Ryan Varner sped his black Chevy around the Shakopee track Sunday afternoon, getting a feel for how well his tires would grip the corners.
The 20-year-old from Minnetonka is in his fourth season racing at Raceway Park and was running second in his class heading into the final day of races. But there won’t be another season for Varner — or for any other driver. After nearly 60 years of cars thundering around its paved oval, Raceway Park has held its final races, ever.
“I can’t get enough of it,” said the young man who started racing go-carts when he was 6. “It’s just such a sad day here. Everybody knows each other, helps each other. It’s too bad.”
There was a time when a trip to Raceway Park stirred passions for the squeal of tires and the rumble of revving motors. On Sunday, it seemed almost that way again as race fans stood in long lines waiting to get into the quaint track that made racing up close and personal for generation after generation of Minnesota motor sports enthusiasts.
It’s too bad the lines weren’t like that more often in recent years, said race announcer Kevin Busse. Maybe, then, this day wouldn’t have come.
“It’s nice to see,” he said of the folks waiting to get in as drivers took test laps. “But another part of me says, ‘Where’ve you been?’ ”
For Busse and the other unabashed race fans, this tiny track that got its start in 1956 ignited a lifelong love of the sport. Busse visited as a child and, 18 years ago, became the announcer. “It’s been a dream job,” he said of calling races every Sunday and summer holiday ever since. “I saw it once and I was hooked.”
That was a common refrain Sunday. Whether it was coming from “old-timers” who used to race here in the 1960s and 1970s and brought home title after title — Don Belkengren, Ron Olson and Rick Stine — or youngsters like Varner, Drew Yeoman and T.J. Christensen, competing at Raceway became an addiction that trumped almost everything else.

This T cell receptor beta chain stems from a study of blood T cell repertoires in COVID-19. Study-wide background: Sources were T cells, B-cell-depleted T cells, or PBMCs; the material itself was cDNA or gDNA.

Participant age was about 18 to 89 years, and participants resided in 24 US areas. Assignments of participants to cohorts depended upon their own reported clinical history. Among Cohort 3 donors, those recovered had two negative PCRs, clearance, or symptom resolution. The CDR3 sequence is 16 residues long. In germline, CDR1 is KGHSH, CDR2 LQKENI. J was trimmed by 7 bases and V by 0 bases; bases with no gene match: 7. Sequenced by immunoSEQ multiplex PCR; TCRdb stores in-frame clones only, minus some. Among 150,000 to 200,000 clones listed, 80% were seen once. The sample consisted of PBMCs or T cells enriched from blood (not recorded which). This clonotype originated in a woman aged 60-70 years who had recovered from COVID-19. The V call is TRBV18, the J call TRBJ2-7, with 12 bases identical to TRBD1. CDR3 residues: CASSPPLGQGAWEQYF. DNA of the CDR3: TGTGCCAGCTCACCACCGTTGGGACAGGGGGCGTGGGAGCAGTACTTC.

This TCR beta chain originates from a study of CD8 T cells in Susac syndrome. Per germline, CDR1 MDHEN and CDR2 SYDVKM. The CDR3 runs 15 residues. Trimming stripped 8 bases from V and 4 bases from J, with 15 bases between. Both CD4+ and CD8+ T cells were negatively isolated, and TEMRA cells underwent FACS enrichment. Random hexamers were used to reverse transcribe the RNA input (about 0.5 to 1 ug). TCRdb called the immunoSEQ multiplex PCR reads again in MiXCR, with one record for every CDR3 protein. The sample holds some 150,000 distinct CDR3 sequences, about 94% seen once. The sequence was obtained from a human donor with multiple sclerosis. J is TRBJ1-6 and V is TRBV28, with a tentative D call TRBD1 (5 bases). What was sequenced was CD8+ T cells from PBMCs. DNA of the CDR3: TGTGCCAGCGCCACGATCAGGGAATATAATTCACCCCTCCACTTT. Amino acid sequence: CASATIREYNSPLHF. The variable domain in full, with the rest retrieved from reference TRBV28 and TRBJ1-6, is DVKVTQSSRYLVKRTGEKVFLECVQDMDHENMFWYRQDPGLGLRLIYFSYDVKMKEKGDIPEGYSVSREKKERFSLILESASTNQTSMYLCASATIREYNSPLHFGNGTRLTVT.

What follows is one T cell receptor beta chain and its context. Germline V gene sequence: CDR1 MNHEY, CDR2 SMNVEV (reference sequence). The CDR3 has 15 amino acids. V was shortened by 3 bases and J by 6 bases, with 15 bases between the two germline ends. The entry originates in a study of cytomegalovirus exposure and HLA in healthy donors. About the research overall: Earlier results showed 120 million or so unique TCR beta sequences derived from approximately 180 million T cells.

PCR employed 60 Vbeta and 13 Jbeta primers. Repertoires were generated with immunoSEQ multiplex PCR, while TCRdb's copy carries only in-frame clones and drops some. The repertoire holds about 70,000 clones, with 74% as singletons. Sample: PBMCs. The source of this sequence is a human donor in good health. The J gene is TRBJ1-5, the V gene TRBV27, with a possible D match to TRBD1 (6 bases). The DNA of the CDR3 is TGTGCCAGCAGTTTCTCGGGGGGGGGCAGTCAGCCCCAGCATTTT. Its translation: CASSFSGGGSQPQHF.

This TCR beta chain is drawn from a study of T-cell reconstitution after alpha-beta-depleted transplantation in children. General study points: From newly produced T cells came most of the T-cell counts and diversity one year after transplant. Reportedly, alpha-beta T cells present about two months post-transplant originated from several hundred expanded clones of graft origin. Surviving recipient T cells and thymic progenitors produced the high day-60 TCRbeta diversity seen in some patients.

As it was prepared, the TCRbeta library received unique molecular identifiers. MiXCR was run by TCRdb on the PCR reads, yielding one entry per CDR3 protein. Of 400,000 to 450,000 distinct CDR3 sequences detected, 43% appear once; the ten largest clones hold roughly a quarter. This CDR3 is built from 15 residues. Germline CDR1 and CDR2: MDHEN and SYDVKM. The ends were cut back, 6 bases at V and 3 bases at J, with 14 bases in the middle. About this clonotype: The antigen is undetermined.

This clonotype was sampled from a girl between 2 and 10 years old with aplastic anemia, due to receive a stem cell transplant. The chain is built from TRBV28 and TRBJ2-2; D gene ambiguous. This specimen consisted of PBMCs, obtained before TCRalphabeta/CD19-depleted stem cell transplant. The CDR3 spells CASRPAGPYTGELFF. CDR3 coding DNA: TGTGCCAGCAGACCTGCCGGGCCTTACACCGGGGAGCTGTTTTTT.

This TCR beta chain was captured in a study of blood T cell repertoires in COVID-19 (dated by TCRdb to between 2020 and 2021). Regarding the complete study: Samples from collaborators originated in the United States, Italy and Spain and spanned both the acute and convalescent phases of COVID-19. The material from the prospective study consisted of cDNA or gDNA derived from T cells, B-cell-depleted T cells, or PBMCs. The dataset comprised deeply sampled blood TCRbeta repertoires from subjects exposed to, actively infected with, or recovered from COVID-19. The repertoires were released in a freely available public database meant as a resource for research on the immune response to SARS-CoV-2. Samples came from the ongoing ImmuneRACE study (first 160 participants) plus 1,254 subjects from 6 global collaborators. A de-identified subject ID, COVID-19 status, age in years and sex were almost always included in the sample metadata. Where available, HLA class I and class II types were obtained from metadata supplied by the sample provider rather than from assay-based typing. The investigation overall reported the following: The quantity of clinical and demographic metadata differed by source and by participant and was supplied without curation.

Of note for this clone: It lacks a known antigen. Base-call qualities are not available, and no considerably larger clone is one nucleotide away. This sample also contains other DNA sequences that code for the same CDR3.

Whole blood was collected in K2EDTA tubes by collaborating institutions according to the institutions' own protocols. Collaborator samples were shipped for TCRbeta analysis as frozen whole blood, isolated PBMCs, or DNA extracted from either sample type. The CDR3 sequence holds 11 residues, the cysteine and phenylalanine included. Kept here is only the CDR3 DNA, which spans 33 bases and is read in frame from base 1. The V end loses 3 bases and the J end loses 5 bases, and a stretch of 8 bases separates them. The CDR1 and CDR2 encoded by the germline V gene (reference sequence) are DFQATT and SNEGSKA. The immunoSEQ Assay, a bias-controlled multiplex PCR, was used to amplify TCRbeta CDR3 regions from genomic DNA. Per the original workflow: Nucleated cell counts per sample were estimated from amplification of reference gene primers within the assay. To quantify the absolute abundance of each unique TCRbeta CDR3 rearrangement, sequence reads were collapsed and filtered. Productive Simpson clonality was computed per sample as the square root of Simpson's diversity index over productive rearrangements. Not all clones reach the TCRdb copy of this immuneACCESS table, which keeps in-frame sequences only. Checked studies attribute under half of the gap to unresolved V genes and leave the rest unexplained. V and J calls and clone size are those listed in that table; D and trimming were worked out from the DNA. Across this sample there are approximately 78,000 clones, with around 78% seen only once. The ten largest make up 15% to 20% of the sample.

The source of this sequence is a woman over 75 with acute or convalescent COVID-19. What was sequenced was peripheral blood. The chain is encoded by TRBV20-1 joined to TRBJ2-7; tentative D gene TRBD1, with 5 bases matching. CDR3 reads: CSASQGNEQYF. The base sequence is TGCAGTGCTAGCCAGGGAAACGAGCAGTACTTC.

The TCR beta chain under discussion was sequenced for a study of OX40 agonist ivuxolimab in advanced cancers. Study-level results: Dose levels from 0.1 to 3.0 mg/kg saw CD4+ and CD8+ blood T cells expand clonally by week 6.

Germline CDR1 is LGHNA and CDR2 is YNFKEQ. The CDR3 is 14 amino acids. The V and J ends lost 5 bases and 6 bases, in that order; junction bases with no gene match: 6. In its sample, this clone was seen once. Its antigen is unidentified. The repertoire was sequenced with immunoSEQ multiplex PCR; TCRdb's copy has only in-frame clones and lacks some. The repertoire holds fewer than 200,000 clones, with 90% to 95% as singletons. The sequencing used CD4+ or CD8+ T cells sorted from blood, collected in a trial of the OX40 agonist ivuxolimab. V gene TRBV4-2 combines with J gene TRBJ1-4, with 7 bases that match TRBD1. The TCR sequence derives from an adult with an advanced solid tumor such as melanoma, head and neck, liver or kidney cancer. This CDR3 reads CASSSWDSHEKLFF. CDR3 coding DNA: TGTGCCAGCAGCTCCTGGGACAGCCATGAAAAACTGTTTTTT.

Olson, who won 15 track titles from 1955 through 1969, was a bricklayer during the week. He became a track legend on the weekends. Belkengren, who raced here from 1967-72, waited until after the racing season was over to schedule his wedding. He and his wife will have been married 43 years on Sept. 20.
“We lived out here,” Stine said. “We planned our lives around this place.”
Sherry Bailey, who moved to Minnesota from Alaska in 1972, said coming to Raceway Park was a way to entertain the family and meet friends in a new home. It became a part of her family fabric. “We always enjoyed it,” she said of twice-a-month visits and every Fourth of July. “My grandson really got into it.”
So much so that her 19-year-old grandson, Christensen, caught the racing bug and has reignited the family’s regular visits. A couple of weeks ago, she said, another of her grandsons — who has Down syndrome — got to ride in one of the cars around the track. “It’s a family thing,” said the Bloomington woman, who planned to stay until the last race of the night Sunday.
There have been rumors of Raceway Park reopening at another site in Shakopee, that maybe Sunday wasn’t truly the last day. Busse said he would like to think so. But others aren’t as hopeful. Owner John Hellendrung wasn’t talking Sunday. Plans now call for the track to become home to an asphalt recycling plant to be built by Recovery Technology Solutions.
Despite the huge crowd Sunday, Busse said, there just hasn’t been enough fan support in recent years to sustain the place. Drivers and fans said they probably will go to Elko Speedway to get their racing fix in the future. For many, it just won’t be the same. For some, live auto racing will stop being a regular part of their lives.
Barry Barber sat in the stands with his two boys as cars completed their test laps. He has been bringing his sons or friends to the track a couple times a summer for the past six years, he said. Barber said he likes racing, but more than that, he loves the “closeness” of Raceway Park.
He loves that the roar of the cars is only 40 feet away, that one of the drivers is a guy who works on Barber’s car and that the sponsors who cover signs surrounding the track are businesses he knows and frequents.
“It’s close, it’s local guys and it’s been fun,” he said.